Where can you run this program?
Libre Office’s open-source office productivity suite can be downloaded on the following operating systems: Windows 86: 64-bit, Windows 86, MacOS X 86: 64-bit, Linux x86: 64-bit (deb), Linux x86: 64-bit (rpm), Linux x86 (deb), and Linux x86 (rpm). It is available in 115 languages.
Is there a better alternative?
The most obvious comparison for Libre Office is the software that it is basically copied after, Microsoft® Office 365 Suite. Microsoft serves as a pseudo-monopoly in the office productivity suite arena and that goes against Libre Office (and its parent charitable foundation, The Document Foundation)’s mission. That is the purpose by which Libre Office was created. Overall, I see no logistical advantage to using Microsoft’s Office suite over Libre Office. I tested the functionality of opening a Libre Office ODF document within Microsoft Word and had no difficulty, and vice versa. Most people are “comfortable” with Microsoft’s products and therefore are willing to pay for them. However, as Libre Office’s footprint grows, so will the desire to move away from monopolized, expensive software.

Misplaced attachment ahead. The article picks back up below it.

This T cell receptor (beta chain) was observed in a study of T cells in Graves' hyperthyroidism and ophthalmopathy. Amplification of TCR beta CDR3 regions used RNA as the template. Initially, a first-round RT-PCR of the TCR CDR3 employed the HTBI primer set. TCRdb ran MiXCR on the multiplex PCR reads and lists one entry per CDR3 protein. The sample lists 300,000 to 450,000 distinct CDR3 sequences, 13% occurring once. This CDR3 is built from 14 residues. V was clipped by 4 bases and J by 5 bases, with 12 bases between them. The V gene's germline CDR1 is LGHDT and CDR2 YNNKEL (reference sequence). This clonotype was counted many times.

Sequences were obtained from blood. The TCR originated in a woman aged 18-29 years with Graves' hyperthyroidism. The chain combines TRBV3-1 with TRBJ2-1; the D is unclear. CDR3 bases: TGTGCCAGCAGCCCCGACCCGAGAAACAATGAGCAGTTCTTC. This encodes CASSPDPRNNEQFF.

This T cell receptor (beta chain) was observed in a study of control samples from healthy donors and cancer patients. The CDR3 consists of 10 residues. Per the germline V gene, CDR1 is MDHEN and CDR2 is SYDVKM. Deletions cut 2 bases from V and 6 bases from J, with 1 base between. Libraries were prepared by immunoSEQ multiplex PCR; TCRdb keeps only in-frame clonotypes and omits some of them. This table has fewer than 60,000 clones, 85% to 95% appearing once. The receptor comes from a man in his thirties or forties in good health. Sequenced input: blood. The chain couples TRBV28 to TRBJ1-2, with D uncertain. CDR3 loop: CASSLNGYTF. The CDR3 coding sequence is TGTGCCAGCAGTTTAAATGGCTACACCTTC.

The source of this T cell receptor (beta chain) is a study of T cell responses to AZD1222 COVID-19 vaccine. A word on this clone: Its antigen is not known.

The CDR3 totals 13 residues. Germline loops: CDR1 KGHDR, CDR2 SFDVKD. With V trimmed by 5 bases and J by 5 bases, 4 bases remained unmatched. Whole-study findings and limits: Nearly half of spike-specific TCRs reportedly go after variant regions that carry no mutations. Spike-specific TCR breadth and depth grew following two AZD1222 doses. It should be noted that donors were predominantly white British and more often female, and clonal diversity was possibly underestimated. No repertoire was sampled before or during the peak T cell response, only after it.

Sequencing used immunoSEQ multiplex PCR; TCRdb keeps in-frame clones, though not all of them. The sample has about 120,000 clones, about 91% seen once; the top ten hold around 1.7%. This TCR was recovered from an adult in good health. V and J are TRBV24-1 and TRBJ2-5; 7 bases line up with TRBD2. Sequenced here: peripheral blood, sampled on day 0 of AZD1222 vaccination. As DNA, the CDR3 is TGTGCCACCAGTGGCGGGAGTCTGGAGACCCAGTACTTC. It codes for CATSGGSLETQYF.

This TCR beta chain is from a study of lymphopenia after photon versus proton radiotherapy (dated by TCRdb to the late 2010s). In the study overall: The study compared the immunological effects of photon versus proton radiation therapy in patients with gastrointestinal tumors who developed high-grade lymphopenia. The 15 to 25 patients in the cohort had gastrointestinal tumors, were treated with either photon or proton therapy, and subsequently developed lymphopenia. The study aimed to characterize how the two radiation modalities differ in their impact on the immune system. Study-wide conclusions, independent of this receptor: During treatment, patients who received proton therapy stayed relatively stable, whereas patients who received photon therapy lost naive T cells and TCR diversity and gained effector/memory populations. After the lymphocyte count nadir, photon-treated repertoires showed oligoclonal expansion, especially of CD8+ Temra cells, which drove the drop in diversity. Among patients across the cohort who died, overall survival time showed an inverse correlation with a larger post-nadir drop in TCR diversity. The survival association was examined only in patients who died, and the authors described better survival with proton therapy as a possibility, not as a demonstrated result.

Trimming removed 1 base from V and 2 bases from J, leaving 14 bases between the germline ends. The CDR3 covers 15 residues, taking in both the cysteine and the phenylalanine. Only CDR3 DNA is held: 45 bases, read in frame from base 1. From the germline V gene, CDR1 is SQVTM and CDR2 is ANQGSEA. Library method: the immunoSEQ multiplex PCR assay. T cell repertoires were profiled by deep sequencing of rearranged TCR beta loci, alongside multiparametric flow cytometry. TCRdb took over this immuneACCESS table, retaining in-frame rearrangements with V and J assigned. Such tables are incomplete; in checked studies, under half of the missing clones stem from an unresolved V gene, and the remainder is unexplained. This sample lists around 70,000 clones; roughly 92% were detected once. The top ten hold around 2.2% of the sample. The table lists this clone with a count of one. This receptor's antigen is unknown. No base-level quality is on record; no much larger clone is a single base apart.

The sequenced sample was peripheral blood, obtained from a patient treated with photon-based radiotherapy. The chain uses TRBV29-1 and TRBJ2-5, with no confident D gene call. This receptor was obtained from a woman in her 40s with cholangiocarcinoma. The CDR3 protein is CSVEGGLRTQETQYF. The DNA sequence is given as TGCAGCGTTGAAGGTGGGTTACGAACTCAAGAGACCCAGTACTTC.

The near-identical interface, logos, and functionality of Microsoft®’s comparable office suite gives Libre Office an immense advantage. Users’ biggest strife in changing software programs is their desire to avoid a learning curve and a massive change in their overall interaction with a product, even if it’s superior. Libre Office overcomes this hurdle by mirroring the user interface and functionality. While legal, this personally offends me to some degree as the lack of individuality and blatant reuse of intellectual property gives me some ethical heartburn. However, how else would Libre Office compete, given the fact that users will avoid needing to learn a new tool at nearly all costs?
Should you download it?
Yes. For students, small businesses, and those not interacting with large, old-fashioned companies, downloading and using Libre Office instead of Microsoft® office is a no-brainer. I see literally no advantage to using a paid version when the functionality, ease of use, and compatibility is nearly identical, for these user groups. However, for large, traditional companies or those freelancing with them, the social acceptability may still lie in using Microsoft® Office suite. This is purely a matter of perception, however, and all it will take is one or two reputable companies to take the leap, and Microsoft® may see a decline in their future.
- Easy download
- Free office suite
- Compatible with .doc and other Microsoft® file extensions
- Layout similar to Microsoft Office suite
- Making it relatively simple to pick it up
- The look and feel and functionality is nearly an identical copy of Microsoft®
- Task bars aren’t as intuitive as Microsoft® Office suite